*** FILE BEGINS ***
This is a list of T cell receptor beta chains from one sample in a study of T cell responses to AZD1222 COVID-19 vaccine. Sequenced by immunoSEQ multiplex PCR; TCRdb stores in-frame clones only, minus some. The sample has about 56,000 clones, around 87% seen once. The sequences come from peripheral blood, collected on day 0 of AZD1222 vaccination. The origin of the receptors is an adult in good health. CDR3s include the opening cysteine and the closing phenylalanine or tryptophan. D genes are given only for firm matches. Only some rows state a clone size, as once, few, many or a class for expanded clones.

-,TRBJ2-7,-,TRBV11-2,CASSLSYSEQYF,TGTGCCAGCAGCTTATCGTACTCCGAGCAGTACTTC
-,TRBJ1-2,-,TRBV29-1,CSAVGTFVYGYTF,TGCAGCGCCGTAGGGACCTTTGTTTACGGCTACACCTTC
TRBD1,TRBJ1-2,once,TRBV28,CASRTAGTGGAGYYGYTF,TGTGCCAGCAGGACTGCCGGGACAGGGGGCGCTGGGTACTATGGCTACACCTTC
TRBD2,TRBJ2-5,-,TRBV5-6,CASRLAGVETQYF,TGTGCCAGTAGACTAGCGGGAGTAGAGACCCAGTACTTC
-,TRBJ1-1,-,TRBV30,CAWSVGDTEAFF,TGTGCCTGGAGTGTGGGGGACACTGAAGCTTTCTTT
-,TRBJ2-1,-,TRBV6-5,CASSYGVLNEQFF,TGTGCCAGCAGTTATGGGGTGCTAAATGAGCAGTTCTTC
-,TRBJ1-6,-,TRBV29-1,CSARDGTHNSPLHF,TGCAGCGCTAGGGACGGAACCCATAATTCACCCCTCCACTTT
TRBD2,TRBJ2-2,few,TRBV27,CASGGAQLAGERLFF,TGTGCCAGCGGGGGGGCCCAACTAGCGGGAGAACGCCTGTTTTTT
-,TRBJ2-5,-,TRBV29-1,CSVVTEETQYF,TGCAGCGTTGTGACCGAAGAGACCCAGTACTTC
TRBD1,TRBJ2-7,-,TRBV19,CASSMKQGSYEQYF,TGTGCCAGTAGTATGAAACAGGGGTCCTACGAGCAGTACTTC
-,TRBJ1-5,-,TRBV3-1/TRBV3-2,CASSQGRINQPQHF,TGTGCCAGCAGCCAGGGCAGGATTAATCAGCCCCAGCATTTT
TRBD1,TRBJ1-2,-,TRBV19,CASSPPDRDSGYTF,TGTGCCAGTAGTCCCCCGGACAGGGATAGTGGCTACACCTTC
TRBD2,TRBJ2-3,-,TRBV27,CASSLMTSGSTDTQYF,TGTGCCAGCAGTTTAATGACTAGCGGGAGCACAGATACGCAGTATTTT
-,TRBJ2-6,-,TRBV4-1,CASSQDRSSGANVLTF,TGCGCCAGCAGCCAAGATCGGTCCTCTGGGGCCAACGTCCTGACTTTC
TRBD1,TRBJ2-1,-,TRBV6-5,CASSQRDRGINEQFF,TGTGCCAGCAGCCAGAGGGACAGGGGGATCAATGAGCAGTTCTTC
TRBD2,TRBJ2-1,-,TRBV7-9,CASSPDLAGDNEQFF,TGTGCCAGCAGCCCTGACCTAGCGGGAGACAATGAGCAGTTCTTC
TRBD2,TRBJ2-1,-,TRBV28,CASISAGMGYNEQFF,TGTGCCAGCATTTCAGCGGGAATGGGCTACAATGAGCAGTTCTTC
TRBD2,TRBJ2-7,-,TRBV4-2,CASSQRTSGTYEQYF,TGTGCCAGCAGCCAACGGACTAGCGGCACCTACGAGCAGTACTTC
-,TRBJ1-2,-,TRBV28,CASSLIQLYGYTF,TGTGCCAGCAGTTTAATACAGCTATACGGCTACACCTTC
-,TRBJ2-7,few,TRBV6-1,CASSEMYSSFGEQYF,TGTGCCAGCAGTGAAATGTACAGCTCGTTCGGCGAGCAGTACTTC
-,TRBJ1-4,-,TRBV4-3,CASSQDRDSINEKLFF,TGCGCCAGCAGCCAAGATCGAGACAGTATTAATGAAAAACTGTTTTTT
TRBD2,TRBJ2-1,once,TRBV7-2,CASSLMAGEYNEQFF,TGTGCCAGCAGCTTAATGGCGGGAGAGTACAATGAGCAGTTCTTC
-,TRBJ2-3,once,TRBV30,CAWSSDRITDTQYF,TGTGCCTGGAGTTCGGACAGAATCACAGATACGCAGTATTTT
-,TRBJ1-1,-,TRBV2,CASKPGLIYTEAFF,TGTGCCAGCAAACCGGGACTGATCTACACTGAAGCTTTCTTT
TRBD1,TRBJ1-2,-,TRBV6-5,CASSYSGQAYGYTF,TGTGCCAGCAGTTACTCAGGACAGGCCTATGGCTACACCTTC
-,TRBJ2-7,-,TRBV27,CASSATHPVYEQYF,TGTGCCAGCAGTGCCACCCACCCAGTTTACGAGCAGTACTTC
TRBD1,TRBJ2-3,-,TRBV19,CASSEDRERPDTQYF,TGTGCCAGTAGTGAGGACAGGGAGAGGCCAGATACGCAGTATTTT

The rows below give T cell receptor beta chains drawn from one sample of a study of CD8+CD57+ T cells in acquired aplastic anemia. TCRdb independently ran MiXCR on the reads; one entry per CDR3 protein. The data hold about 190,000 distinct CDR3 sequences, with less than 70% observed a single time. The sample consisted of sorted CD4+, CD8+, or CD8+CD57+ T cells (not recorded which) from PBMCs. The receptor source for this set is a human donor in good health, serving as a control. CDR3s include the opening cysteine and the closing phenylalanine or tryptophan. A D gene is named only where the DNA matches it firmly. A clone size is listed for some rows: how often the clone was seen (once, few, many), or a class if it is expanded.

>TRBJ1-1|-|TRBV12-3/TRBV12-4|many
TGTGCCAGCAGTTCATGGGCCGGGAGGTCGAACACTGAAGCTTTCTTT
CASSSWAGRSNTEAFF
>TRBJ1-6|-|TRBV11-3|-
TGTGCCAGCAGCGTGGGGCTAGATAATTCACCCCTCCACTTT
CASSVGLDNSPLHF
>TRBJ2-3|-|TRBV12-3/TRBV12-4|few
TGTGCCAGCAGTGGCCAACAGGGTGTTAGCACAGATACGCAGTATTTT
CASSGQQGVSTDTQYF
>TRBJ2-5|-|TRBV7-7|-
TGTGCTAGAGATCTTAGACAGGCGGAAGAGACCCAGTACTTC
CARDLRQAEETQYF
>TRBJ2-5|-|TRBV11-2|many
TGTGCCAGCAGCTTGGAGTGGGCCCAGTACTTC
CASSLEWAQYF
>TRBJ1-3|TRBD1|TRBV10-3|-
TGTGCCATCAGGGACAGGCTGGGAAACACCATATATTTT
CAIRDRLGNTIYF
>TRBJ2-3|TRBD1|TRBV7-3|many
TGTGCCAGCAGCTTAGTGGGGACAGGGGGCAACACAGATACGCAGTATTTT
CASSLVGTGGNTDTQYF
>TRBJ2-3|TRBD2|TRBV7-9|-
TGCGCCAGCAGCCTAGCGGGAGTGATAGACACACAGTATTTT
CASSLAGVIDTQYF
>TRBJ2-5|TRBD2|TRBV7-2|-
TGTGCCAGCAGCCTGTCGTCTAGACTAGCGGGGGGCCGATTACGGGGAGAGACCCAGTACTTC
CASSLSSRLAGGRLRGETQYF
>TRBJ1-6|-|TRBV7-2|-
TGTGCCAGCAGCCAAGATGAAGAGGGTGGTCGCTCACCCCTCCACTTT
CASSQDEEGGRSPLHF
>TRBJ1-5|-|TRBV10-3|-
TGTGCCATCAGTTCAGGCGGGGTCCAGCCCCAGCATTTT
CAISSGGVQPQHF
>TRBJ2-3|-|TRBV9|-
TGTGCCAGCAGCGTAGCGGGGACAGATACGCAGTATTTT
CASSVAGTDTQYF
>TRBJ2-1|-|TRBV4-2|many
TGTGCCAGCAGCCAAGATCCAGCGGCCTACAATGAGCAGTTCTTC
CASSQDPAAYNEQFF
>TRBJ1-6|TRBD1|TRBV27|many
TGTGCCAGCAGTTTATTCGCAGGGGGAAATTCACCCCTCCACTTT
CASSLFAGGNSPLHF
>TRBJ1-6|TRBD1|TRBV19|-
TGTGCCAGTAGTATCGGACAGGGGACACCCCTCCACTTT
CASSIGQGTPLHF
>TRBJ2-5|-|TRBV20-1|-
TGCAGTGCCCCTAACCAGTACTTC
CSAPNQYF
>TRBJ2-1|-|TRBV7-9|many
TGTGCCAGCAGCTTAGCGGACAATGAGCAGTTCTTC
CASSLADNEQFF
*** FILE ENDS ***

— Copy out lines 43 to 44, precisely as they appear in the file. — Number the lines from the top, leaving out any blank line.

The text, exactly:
TGTGCCAGCAGCTTGGAGTGGGCCCAGTACTTC
CASSLEWAQYF